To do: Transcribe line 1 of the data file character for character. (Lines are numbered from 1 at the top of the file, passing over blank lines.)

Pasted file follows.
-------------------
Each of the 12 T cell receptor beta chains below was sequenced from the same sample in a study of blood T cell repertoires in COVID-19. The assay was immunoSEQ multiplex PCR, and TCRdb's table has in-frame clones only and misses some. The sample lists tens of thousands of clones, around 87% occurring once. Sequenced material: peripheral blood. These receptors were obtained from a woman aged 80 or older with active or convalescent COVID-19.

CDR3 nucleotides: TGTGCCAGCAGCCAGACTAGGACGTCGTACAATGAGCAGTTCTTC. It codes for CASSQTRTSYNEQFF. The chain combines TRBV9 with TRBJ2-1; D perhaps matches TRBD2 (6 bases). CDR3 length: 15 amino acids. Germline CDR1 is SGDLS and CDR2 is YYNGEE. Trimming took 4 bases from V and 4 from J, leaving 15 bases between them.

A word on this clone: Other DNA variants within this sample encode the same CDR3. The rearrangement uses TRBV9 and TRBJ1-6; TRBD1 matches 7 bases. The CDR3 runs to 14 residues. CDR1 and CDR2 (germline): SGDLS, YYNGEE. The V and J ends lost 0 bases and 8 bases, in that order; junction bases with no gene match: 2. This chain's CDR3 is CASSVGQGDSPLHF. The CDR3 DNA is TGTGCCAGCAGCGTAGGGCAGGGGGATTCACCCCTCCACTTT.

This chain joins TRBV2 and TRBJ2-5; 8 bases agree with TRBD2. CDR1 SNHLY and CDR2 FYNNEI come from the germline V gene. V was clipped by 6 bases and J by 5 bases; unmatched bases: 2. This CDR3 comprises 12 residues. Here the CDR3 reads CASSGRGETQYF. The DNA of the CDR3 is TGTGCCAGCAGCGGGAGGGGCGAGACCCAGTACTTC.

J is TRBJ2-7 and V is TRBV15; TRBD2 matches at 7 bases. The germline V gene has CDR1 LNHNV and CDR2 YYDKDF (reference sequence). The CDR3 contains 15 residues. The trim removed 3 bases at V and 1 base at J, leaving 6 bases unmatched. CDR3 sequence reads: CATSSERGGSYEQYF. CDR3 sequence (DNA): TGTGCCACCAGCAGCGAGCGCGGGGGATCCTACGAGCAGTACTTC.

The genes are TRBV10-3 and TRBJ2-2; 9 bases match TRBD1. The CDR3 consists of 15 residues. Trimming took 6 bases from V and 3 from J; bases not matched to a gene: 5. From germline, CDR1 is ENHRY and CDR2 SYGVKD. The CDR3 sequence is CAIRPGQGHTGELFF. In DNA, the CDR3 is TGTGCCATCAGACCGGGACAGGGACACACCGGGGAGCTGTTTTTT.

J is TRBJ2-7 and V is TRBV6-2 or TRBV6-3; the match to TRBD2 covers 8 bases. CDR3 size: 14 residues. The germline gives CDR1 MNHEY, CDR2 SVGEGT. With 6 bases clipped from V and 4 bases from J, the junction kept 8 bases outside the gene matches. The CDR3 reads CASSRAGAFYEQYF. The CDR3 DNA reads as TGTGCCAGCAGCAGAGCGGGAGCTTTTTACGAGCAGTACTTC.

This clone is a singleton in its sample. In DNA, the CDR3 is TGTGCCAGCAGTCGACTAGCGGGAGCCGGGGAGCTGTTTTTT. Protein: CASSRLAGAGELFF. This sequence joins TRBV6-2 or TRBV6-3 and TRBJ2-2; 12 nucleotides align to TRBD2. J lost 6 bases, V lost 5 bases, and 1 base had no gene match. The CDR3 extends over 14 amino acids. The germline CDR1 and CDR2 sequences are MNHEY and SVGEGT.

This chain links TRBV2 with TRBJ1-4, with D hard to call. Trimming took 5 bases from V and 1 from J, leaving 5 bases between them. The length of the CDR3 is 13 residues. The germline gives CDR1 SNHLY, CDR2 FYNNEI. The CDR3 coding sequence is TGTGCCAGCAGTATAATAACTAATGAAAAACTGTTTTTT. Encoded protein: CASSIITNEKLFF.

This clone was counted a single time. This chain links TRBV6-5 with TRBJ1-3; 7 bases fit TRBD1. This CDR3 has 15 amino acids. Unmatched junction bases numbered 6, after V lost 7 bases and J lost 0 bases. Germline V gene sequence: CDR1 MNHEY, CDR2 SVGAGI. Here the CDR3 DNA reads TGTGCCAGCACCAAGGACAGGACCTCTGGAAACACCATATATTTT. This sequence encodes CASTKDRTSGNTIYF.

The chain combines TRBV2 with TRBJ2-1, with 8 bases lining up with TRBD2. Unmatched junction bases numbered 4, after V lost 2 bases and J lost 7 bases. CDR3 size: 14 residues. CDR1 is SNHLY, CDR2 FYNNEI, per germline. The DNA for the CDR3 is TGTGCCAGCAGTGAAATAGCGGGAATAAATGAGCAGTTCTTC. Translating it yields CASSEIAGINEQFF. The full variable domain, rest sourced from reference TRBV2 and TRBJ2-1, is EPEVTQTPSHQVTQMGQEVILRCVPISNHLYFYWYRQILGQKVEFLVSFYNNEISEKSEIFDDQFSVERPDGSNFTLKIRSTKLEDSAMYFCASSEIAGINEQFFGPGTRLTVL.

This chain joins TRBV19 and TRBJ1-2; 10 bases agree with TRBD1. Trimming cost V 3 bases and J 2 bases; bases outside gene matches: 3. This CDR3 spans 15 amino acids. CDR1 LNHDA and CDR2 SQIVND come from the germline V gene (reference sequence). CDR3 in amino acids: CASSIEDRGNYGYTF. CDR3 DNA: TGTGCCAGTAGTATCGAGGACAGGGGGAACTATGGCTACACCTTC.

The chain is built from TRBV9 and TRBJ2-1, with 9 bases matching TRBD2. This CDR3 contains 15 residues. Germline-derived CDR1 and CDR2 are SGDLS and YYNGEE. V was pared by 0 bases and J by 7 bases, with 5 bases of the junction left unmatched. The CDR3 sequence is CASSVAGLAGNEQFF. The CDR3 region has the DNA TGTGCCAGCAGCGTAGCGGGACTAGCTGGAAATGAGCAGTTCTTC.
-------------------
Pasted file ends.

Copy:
Each of the 12 T cell receptor beta chains below was sequenced from the same sample in a study of blood T cell repertoires in COVID-19. The assay was immunoSEQ multiplex PCR, and TCRdb's table has in-frame clones only and misses some. The sample lists tens of thousands of clones, around 87% occurring once. Sequenced material: peripheral blood. These receptors were obtained from a woman aged 80 or older with active or convalescent COVID-19.